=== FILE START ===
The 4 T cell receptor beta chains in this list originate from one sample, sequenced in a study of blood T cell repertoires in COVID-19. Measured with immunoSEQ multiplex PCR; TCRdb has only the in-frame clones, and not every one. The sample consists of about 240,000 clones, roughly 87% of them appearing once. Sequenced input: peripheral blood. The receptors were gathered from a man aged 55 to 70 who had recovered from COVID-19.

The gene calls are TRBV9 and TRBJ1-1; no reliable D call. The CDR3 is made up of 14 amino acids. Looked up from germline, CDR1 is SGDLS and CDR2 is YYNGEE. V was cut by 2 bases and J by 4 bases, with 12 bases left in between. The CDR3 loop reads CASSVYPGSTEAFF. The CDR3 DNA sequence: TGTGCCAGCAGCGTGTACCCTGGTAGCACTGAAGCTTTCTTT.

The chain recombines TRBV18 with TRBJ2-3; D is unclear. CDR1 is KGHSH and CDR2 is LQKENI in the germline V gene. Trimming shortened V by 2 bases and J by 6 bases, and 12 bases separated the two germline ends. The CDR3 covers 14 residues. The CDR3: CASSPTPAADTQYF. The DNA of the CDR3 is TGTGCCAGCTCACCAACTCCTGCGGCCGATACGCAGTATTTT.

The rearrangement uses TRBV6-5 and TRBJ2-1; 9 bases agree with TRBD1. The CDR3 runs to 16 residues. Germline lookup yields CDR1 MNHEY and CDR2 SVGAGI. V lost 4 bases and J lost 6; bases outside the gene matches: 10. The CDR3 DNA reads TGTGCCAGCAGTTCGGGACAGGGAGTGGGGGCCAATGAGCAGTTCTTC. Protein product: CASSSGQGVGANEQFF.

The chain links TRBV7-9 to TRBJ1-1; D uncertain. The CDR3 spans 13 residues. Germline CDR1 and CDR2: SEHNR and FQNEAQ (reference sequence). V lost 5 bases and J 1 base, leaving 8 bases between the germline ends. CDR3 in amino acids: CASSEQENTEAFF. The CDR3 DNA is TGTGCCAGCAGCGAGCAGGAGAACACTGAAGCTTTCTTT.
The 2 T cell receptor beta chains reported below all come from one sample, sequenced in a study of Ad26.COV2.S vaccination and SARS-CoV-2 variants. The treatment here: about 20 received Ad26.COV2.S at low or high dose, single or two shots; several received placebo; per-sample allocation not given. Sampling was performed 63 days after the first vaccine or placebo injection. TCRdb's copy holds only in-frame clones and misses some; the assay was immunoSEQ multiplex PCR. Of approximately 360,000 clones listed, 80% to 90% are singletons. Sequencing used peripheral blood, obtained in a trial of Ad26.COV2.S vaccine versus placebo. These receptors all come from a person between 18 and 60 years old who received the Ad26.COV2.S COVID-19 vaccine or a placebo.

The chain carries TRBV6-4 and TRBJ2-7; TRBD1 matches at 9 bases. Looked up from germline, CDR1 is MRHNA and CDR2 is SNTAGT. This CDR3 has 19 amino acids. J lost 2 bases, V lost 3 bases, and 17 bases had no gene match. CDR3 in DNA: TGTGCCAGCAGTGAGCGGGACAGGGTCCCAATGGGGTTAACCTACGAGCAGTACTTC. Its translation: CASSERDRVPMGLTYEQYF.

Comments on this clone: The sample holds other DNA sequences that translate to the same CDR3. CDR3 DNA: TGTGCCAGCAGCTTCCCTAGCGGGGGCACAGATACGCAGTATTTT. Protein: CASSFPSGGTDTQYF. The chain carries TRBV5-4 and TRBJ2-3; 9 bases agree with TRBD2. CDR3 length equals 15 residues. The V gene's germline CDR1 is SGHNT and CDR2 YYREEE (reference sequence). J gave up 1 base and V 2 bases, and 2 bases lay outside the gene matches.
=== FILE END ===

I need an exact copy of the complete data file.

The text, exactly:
The 4 T cell receptor beta chains in this list originate from one sample, sequenced in a study of blood T cell repertoires in COVID-19. Measured with immunoSEQ multiplex PCR; TCRdb has only the in-frame clones, and not every one. The sample consists of about 240,000 clones, roughly 87% of them appearing once. Sequenced input: peripheral blood. The receptors were gathered from a man aged 55 to 70 who had recovered from COVID-19.

The gene calls are TRBV9 and TRBJ1-1; no reliable D call. The CDR3 is made up of 14 amino acids. Looked up from germline, CDR1 is SGDLS and CDR2 is YYNGEE. V was cut by 2 bases and J by 4 bases, with 12 bases left in between. The CDR3 loop reads CASSVYPGSTEAFF. The CDR3 DNA sequence: TGTGCCAGCAGCGTGTACCCTGGTAGCACTGAAGCTTTCTTT.

The chain recombines TRBV18 with TRBJ2-3; D is unclear. CDR1 is KGHSH and CDR2 is LQKENI in the germline V gene. Trimming shortened V by 2 bases and J by 6 bases, and 12 bases separated the two germline ends. The CDR3 covers 14 residues. The CDR3: CASSPTPAADTQYF. The DNA of the CDR3 is TGTGCCAGCTCACCAACTCCTGCGGCCGATACGCAGTATTTT.

The rearrangement uses TRBV6-5 and TRBJ2-1; 9 bases agree with TRBD1. The CDR3 runs to 16 residues. Germline lookup yields CDR1 MNHEY and CDR2 SVGAGI. V lost 4 bases and J lost 6; bases outside the gene matches: 10. The CDR3 DNA reads TGTGCCAGCAGTTCGGGACAGGGAGTGGGGGCCAATGAGCAGTTCTTC. Protein product: CASSSGQGVGANEQFF.

The chain links TRBV7-9 to TRBJ1-1; D uncertain. The CDR3 spans 13 residues. Germline CDR1 and CDR2: SEHNR and FQNEAQ (reference sequence). V lost 5 bases and J 1 base, leaving 8 bases between the germline ends. CDR3 in amino acids: CASSEQENTEAFF. The CDR3 DNA is TGTGCCAGCAGCGAGCAGGAGAACACTGAAGCTTTCTTT.
The 2 T cell receptor beta chains reported below all come from one sample, sequenced in a study of Ad26.COV2.S vaccination and SARS-CoV-2 variants. The treatment here: about 20 received Ad26.COV2.S at low or high dose, single or two shots; several received placebo; per-sample allocation not given. Sampling was performed 63 days after the first vaccine or placebo injection. TCRdb's copy holds only in-frame clones and misses some; the assay was immunoSEQ multiplex PCR. Of approximately 360,000 clones listed, 80% to 90% are singletons. Sequencing used peripheral blood, obtained in a trial of Ad26.COV2.S vaccine versus placebo. These receptors all come from a person between 18 and 60 years old who received the Ad26.COV2.S COVID-19 vaccine or a placebo.

The chain carries TRBV6-4 and TRBJ2-7; TRBD1 matches at 9 bases. Looked up from germline, CDR1 is MRHNA and CDR2 is SNTAGT. This CDR3 has 19 amino acids. J lost 2 bases, V lost 3 bases, and 17 bases had no gene match. CDR3 in DNA: TGTGCCAGCAGTGAGCGGGACAGGGTCCCAATGGGGTTAACCTACGAGCAGTACTTC. Its translation: CASSERDRVPMGLTYEQYF.

Comments on this clone: The sample holds other DNA sequences that translate to the same CDR3. CDR3 DNA: TGTGCCAGCAGCTTCCCTAGCGGGGGCACAGATACGCAGTATTTT. Protein: CASSFPSGGTDTQYF. The chain carries TRBV5-4 and TRBJ2-3; 9 bases agree with TRBD2. CDR3 length equals 15 residues. The V gene's germline CDR1 is SGHNT and CDR2 YYREEE (reference sequence). J gave up 1 base and V 2 bases, and 2 bases lay outside the gene matches.